Machine learning approaches classify clinical malaria outcomes based on haematological parameters

December 3, 2020 - 13:21 -- Open Access
Author(s): 
Morang'a CM, Amenga-Etego L, Bah SY, Appiah V, Amuzu DSY, Amoako N, Abugri J, Oduro AR, Cunnington AJ, Awandare GA, Otto TD
Reference: 
BMC Med. 2020 Nov 30;18(1):375

Malaria is still a major global health burden, with more than 3.2 billion people in 91 countries remaining at risk of the disease. Accurately distinguishing malaria from other diseases, especially uncomplicated malaria (UM) from non-malarial infections (nMI), remains a challenge. Furthermore, the success of rapid diagnostic tests (RDTs) is threatened by Pfhrp2/3 deletions and decreased sensitivity at low parasitaemia. Analysis of haematological indices can be used to support the identification of possible malaria cases for further diagnosis, especially in travellers returning from endemic areas. As a new application for precision medicine, we aimed to evaluate machine learning (ML) approaches that can accurately classify nMI, UM, and severe malaria (SM) using haematological parameters.

Predictors of outcome in childhood Plasmodium falciparum malaria

December 2, 2020 - 09:02 -- Open Access
Author(s): 
Patel H, Dunican C, Cunnington AJ
Reference: 
Virulence. 2020 Dec;11(1):199-221

Plasmodium falciparum malaria is classified as either uncomplicated or severe, determining clinical management and providing a framework for understanding pathogenesis. Severe malaria in children is defined by the presence of one or more features associated with adverse outcome, but there is wide variation in the predictive value of these features.

NOT Open Access | Therapeutic Efficacy of Artemether-Lumefantrine for Uncomplicated Falciparum Malaria in Northern Zambia

October 21, 2020 - 09:31 -- NOT Open Access
Author(s): 
Ippolito MM, Pringle JC, Thuma PE, et al.
Reference: 
Am J Trop Med Hyg. 2020 Oct 19

Artemether-lumefantrine (AL) is a first-line agent for uncomplicated malaria caused by Plasmodium falciparum. The WHO recommends periodic therapeutic efficacy studies of antimalarial drugs for the detection of malaria parasite drug resistance and to inform national malaria treatment policies. We conducted a therapeutic efficacy study of AL in a high malaria transmission region of northern Zambia from December 2014 to July 2015.

Artenimol–piperaquine in children with uncomplicated imported falciparum malaria: experience from a prospective cohort

December 17, 2019 - 16:36 -- Open Access
Author(s): 
Lauren Pull, Jean-Marc Lupoglazoff, Matthew Beardmore, Jean-François Michel, Pierre Buffet, Olivier Bouchaud and Jean-Yves Siriez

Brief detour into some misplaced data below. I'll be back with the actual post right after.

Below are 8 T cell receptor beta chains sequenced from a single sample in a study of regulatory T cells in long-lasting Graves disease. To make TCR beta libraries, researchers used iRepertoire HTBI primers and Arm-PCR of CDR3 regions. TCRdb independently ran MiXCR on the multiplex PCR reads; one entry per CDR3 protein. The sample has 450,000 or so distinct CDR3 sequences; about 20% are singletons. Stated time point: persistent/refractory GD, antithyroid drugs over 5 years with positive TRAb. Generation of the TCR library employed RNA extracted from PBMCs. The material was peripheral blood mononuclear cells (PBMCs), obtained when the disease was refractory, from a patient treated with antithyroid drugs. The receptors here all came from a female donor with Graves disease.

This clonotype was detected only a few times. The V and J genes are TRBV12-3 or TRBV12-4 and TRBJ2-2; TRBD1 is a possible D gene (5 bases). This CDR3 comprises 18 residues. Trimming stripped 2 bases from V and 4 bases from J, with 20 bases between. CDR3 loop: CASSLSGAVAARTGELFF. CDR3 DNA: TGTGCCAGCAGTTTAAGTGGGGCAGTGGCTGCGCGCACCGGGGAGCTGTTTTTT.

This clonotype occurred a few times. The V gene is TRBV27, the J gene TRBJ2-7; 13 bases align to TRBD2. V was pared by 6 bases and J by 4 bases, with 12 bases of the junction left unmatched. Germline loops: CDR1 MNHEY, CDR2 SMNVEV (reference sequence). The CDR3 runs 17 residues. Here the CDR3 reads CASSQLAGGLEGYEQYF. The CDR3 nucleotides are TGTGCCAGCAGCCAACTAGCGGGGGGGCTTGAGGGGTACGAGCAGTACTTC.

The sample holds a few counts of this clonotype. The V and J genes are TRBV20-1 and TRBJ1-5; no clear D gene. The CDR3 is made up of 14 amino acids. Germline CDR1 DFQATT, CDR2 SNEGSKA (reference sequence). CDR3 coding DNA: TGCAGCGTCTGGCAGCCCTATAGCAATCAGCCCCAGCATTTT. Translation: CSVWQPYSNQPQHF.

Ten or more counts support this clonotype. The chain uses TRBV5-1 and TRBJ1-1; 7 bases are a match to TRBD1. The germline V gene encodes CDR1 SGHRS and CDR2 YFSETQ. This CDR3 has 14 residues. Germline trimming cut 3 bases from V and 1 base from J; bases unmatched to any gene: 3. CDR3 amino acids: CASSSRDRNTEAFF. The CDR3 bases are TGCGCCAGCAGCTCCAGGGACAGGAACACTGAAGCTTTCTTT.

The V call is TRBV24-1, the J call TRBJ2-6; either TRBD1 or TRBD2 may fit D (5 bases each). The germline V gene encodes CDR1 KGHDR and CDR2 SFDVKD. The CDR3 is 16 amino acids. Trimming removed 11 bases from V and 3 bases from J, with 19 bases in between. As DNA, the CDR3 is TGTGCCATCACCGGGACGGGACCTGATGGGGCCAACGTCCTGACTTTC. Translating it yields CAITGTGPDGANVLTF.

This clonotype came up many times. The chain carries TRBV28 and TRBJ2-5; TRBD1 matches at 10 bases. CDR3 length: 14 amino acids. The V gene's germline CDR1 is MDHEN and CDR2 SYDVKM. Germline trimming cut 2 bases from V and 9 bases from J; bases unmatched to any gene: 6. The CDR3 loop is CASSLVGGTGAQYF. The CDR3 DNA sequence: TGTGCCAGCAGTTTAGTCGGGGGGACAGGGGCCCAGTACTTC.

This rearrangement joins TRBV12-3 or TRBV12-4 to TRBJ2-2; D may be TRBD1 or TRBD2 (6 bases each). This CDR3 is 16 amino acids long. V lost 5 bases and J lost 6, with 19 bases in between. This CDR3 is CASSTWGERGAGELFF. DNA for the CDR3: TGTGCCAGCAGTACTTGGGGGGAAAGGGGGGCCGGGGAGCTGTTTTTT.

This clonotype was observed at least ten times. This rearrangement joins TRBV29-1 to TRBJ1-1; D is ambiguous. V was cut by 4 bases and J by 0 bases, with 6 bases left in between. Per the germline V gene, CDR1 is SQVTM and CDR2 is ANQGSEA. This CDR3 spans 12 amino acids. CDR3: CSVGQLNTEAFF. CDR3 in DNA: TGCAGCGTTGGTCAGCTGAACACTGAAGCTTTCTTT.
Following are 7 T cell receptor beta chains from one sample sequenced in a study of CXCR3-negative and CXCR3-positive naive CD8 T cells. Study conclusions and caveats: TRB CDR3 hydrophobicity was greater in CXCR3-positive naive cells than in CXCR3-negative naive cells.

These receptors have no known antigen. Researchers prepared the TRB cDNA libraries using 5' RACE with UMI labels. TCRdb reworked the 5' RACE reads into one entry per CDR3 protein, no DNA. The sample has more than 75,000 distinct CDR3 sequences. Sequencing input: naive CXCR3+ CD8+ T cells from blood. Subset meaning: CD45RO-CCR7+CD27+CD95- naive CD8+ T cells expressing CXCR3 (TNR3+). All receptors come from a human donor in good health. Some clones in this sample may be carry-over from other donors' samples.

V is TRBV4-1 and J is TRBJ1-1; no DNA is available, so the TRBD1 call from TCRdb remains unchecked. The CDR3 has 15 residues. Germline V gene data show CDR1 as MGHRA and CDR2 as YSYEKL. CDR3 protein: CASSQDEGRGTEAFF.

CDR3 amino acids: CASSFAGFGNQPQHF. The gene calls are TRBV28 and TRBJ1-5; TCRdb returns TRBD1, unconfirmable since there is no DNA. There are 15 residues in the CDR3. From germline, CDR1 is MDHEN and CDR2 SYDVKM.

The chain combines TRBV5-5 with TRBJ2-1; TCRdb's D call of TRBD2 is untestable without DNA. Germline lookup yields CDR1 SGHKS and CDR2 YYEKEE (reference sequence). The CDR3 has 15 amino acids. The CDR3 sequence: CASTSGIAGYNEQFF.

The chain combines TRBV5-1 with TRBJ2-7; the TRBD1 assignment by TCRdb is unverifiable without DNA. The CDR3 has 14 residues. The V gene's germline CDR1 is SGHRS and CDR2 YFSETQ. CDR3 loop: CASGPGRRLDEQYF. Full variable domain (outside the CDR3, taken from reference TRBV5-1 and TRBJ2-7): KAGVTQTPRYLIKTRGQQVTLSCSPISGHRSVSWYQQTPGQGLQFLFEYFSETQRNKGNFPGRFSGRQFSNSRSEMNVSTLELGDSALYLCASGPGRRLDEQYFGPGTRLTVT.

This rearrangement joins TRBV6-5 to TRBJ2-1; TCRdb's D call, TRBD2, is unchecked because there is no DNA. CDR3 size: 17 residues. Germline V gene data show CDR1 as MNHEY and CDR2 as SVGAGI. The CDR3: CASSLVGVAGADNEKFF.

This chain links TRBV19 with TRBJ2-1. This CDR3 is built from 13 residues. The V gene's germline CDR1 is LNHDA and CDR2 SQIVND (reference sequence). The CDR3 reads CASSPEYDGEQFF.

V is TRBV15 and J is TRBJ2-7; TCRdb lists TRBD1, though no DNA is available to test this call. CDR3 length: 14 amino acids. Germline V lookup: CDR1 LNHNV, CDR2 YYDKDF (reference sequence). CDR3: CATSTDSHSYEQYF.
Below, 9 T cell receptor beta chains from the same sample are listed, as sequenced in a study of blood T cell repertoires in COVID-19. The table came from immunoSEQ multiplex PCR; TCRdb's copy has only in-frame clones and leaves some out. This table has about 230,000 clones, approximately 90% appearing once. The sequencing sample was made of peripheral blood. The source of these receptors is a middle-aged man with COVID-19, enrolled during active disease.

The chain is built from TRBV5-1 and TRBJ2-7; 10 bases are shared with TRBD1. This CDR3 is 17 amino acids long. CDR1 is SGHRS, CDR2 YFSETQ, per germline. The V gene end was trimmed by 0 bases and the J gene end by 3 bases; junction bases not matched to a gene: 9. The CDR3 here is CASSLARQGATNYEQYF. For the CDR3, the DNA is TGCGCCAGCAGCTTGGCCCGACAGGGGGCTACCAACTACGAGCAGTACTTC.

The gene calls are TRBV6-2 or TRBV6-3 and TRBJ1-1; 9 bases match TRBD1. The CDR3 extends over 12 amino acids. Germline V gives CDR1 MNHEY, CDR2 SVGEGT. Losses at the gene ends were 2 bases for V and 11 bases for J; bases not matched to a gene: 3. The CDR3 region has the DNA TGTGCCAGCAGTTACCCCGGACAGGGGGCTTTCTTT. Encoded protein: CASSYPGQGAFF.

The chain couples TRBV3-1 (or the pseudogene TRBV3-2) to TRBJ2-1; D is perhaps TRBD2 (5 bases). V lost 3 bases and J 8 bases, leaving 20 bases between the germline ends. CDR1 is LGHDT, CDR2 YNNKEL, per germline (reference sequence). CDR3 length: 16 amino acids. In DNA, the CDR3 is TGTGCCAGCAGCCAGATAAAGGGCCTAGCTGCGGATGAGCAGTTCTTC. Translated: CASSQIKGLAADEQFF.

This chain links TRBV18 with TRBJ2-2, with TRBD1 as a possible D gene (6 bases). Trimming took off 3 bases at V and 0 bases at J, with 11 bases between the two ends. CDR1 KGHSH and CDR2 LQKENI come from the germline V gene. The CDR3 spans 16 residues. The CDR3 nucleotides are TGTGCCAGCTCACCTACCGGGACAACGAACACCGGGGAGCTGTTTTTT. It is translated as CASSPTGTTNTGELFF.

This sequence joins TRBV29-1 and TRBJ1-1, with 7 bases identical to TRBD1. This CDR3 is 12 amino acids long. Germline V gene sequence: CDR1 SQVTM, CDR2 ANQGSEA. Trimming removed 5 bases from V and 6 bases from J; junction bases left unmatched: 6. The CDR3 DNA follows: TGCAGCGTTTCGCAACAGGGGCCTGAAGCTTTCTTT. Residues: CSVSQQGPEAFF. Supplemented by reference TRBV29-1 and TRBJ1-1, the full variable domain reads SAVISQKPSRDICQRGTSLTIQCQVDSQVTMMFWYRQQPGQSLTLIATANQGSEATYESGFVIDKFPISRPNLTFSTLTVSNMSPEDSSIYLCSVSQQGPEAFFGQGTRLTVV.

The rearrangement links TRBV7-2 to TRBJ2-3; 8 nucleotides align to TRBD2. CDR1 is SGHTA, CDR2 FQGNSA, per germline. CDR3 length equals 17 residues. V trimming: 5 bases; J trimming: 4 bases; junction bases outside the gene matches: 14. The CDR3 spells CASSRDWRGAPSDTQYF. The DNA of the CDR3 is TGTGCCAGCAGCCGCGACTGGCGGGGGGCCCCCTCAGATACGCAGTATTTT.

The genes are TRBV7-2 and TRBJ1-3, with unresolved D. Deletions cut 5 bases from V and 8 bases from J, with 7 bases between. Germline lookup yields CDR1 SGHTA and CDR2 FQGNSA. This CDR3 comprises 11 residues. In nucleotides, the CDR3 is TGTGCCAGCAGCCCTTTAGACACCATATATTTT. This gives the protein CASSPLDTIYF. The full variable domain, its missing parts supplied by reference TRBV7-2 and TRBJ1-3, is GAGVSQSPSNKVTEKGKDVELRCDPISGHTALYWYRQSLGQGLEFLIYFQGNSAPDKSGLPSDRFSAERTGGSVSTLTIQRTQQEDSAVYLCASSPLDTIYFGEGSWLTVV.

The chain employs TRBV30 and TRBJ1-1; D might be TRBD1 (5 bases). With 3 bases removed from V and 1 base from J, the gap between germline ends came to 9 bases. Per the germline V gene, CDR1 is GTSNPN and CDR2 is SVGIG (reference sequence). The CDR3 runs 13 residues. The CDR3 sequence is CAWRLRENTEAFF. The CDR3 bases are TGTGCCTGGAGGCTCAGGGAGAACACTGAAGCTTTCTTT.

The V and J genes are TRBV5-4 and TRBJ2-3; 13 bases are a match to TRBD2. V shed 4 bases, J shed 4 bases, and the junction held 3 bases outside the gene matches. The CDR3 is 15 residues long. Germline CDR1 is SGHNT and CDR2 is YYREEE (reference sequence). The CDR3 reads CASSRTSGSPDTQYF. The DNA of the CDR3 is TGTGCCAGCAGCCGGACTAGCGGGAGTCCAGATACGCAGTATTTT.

Reference: 
Malaria Journal 2019 18:419, 16 December 2019

Although malaria remains one of the major public health threats in inter-tropical areas, there is limited understanding of imported malaria in children by paediatricians and emergency practitioners in non-endemic countries, often resulting in misdiagnosis and inadequate treatment. Moreover, classical treatments (atovaquone-proguanil, quinine, mefloquine) are limited either by lengthy treatment courses or by side effects. Since 2010, the World Health Organization (WHO) has recommended the use of oral artemisinin-based combination therapy for the treatment of uncomplicated Plasmodium falciparum malaria worldwide. The benefits of artenimol–piperaquine in children have been validated in endemic countries but experience remains limited in cases of imported malaria.

Genetic diversity of Plasmodium falciparum isolates from patients with uncomplicated and severe malaria based on msp-1 and msp-2 genes in Gublak, North West Ethiopia

December 17, 2019 - 15:51 -- Open Access
Author(s): 
Hussein Mohammed, Kedir Hassen, Ashenafi Assefa, Kalkidan Mekete, Gemechu Tadesse, Girum Taye and Robert J. Commons
Reference: 
Malaria Journal 2019 18:413, 10 December 2019

Malaria infection can present with a wide variety of symptoms, ranging from mild to severe. Plasmodium falciparum isolates in uncomplicated and severe malaria infections may have different parasite genetic profiles. This study was conducted to assess differences in genetic diversity and allelic frequencies in P. falciparum isolates according to malaria severity and age of patients in the Gublack area, northwest Ethiopia.